Wang also spoke with Craig Bulkley, president of the Washington Council of Police and Sheriffs,  about why he believes the law should stay the way it is written. Bulkley, who is also a law enforcement officer in Spokane, says there is no evidence that police are hiding behind the word "malice."

A legislative task force is expected to make a recommendation on how the state law should be changed. 

Presidential candidate Donald Trump, pictured here 2013 Conservative Political Action Conference.
Flickr Photo/Gage Skidmore (CC BY SA 2.0)/

Deb Wang speaks with Seattle Times economics columnist Jon Talton about the economic promises President-elect Trump made during the campaign and how local businesses like Boeing and Amazon might be affected by them.

Seattle Mayor Ed Murray in the KUOW studios.
KUOW Photo/Bond Huberman

Bill Radke speaks with Seattle Mayor Ed Murray about what a Trump administration could mean for the city of Seattle. 

Deborah Wang talks to Erik Vance about his book, "Suggestible You: The Curious Science of Your Brain's Ability to Deceive, Transform and Heal."  

Courtesy of the Seattle Post-Intelligencer Collection, MOHAI

Seattle's food scene is booming.

Not only is it doing well economically, but people come from all over the world to try our oysters and berries and stroll Pike Place Market.

The Record: Thursday, Nov 17, Full Show

Nov 17, 2016
studio record
KUOW Photo

Some Trump advisers want a database of immigrants from Muslim-majority countries. Would this lead to a registry of Muslim Americans? That possibility worries a Seattle a Japanese-American man whose grandparents were put into an internment camp during WWII.

Also this hour, we'll take a trip through Seattle's food history. And Seattle wants to know will the Huskies make the national football playoffs? 

Minidoka Japanese internment camp in Idaho.
Flickr Photo/Samantha Smith (CC BY 2.0)/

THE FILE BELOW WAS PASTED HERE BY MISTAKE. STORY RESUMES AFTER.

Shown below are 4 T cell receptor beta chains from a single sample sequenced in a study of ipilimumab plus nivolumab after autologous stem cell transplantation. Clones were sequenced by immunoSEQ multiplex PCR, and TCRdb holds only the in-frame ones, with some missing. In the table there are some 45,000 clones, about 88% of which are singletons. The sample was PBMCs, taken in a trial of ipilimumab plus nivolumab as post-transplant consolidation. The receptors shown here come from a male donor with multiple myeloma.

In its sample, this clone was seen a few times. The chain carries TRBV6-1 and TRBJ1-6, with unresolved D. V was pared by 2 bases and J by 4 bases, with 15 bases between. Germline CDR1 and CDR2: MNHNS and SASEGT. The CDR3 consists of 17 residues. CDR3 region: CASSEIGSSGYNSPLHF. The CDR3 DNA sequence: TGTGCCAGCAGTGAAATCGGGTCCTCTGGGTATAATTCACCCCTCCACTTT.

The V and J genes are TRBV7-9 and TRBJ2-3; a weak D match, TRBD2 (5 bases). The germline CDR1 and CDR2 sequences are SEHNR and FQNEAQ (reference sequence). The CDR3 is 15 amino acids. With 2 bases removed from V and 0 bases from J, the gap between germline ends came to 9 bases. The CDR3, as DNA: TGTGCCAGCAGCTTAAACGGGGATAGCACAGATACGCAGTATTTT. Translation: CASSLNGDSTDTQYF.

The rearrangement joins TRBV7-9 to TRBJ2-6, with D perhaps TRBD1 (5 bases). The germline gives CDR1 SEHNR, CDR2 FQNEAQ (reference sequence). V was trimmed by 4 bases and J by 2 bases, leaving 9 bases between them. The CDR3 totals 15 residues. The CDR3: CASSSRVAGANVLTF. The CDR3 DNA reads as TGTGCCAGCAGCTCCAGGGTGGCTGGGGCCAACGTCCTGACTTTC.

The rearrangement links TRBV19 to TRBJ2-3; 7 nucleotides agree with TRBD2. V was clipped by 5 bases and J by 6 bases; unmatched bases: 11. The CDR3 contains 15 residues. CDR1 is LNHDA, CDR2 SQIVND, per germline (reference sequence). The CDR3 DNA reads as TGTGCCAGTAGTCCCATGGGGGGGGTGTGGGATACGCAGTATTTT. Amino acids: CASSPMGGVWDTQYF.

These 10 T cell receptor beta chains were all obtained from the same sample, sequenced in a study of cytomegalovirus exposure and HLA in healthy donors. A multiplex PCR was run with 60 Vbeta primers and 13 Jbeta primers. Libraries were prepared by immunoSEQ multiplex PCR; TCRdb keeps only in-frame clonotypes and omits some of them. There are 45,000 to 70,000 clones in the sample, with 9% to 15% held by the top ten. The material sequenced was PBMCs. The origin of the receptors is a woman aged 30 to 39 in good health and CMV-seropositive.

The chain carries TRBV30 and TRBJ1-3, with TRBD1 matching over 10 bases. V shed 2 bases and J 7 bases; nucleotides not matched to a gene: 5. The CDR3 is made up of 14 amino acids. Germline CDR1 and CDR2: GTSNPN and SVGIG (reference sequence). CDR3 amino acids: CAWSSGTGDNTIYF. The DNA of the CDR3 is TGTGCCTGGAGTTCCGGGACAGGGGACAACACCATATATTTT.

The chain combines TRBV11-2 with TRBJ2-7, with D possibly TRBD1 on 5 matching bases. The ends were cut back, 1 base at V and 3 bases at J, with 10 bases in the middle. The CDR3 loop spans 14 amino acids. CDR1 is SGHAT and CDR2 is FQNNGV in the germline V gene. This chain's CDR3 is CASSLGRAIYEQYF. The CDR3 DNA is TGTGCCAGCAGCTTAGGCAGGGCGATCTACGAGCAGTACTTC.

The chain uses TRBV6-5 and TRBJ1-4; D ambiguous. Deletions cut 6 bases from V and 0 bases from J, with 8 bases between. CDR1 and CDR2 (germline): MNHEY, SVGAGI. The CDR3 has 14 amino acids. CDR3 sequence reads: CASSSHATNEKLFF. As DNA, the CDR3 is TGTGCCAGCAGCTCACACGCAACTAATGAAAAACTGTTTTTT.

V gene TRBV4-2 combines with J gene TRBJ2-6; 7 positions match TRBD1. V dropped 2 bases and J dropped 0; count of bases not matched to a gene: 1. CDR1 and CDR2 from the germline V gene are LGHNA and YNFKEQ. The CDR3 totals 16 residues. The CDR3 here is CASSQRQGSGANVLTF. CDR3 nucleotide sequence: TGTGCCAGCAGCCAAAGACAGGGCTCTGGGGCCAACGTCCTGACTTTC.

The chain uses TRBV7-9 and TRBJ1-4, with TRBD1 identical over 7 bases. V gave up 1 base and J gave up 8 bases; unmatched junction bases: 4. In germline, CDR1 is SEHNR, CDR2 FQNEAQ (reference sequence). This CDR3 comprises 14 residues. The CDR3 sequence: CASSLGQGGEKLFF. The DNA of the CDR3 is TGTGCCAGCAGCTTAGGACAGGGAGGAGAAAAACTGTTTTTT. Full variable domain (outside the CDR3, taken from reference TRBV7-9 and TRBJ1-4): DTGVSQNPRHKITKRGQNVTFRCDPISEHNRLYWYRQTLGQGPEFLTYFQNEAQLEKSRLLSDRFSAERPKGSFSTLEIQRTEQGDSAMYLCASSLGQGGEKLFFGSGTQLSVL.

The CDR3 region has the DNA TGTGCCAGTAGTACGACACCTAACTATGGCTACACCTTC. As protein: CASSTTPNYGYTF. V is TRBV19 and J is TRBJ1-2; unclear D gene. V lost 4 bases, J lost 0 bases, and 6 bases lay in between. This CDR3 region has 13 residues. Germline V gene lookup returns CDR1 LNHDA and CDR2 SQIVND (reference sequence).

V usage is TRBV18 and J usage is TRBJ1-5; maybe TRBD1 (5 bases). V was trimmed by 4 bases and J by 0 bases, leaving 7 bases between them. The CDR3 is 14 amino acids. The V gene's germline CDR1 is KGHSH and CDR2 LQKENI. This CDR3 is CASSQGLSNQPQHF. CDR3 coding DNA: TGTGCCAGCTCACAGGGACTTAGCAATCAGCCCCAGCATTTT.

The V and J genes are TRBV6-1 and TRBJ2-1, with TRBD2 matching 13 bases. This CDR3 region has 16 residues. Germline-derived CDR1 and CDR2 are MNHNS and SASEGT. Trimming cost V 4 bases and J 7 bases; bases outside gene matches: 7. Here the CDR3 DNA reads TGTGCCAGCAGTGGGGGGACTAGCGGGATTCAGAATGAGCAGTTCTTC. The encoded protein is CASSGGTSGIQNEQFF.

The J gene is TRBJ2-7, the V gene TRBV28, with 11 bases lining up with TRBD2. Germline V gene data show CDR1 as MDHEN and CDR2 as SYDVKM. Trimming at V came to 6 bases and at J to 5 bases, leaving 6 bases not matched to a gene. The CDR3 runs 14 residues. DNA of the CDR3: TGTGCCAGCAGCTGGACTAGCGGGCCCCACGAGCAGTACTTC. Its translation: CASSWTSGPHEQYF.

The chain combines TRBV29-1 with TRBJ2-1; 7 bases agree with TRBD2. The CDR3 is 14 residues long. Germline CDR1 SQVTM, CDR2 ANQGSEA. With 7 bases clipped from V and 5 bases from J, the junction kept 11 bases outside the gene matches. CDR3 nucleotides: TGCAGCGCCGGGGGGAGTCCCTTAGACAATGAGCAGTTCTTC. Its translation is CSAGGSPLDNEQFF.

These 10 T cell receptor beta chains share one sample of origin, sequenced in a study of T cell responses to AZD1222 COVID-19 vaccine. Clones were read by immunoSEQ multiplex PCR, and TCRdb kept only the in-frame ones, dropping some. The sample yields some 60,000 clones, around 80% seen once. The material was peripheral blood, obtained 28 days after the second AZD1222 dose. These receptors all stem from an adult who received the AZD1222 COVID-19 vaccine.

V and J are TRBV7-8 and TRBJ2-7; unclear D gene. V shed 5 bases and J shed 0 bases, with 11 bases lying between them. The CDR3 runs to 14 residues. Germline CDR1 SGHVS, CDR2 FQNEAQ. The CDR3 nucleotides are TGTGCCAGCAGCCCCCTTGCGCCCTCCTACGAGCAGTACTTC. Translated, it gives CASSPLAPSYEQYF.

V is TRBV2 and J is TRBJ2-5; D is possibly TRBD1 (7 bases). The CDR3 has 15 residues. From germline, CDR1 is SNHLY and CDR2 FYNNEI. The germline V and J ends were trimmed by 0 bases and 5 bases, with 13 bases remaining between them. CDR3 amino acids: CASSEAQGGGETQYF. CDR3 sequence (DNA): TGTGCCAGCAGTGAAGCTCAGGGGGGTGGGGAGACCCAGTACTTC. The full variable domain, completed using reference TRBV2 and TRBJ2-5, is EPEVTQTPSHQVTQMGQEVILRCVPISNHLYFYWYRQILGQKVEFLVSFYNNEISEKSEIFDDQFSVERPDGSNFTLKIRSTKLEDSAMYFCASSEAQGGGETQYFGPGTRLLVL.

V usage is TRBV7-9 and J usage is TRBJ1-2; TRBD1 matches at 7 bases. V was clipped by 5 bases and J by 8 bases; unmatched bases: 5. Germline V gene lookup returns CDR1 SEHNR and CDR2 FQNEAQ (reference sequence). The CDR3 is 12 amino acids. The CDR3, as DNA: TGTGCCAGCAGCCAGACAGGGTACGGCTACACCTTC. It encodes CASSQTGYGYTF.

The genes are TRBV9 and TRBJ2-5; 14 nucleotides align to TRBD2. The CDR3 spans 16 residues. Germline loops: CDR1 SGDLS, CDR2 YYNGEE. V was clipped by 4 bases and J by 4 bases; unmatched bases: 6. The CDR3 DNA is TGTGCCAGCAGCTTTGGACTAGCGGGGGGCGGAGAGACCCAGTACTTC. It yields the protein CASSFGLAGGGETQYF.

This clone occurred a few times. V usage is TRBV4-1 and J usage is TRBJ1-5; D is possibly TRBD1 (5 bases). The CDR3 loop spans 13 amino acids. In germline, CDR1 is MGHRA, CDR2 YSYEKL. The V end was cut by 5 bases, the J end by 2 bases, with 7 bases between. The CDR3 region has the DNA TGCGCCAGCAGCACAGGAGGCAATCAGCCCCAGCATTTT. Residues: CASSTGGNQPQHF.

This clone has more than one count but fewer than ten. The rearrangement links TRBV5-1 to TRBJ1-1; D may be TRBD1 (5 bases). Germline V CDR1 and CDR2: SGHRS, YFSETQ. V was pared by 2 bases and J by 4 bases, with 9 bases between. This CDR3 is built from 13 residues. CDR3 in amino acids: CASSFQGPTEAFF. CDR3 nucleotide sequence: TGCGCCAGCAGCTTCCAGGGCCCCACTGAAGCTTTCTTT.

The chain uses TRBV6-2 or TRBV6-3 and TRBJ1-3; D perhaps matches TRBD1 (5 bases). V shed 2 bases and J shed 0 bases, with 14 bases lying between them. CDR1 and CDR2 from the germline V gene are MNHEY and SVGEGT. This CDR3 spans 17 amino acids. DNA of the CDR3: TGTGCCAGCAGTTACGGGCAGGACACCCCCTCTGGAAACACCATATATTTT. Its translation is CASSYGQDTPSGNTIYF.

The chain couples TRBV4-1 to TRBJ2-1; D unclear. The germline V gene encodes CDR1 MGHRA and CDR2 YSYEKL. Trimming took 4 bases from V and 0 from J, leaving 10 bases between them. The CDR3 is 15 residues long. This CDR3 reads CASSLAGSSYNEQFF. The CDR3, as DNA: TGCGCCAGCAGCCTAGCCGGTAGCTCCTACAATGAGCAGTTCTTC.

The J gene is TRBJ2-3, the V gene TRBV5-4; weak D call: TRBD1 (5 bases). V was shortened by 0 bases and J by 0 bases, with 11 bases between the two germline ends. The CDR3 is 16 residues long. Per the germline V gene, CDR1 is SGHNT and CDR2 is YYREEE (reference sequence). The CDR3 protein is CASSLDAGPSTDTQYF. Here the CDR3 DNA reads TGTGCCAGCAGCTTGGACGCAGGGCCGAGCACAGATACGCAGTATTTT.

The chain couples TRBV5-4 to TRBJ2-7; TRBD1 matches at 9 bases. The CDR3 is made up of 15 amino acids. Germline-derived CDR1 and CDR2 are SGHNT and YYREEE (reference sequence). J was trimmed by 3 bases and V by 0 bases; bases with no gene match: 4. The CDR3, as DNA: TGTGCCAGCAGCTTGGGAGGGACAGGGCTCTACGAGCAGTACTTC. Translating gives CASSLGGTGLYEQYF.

Bill Radke talks to Tom Ikeda, the director of nonprofit Densho, about his family's experience in the Minidoka internment camps and how he's working to make sure no community in America is interned again.  

The Record: Wednesday, Nov 16, Full Show

Nov 16, 2016
KUOW Photo

You can praise or criticize the president-elect on Facebook. What about action? Seattle's former mayor will tell you what the city needs to do next. 

Also, a Washington state elector is trying to convince the electoral college not to install Trump.

And if you want this country to come together, you could learn a lot from Bigfoot.

Listen to the full show above or check out one of the stories:

Bill Radke talks to Northwest News Network reporter Anna King about the case against Arlene's Flowers in Richland being decided in the Washington State Supreme Court.  

Curt Freed and Robert Ingersoll are suing Arlene's Flowers for refusing to take their business when they were looking for a florist to arrange their wedding flowers. 

Canada flag American flag
Flickr Photo/Bruno Casonato (CC-BY-NC-ND)

Bill Radke speaks with Vancouver Sun columnist Vaughn Palmer about the first phone call between Canadian Prime Minister Justin Trudeau and President-elect Donald Trump.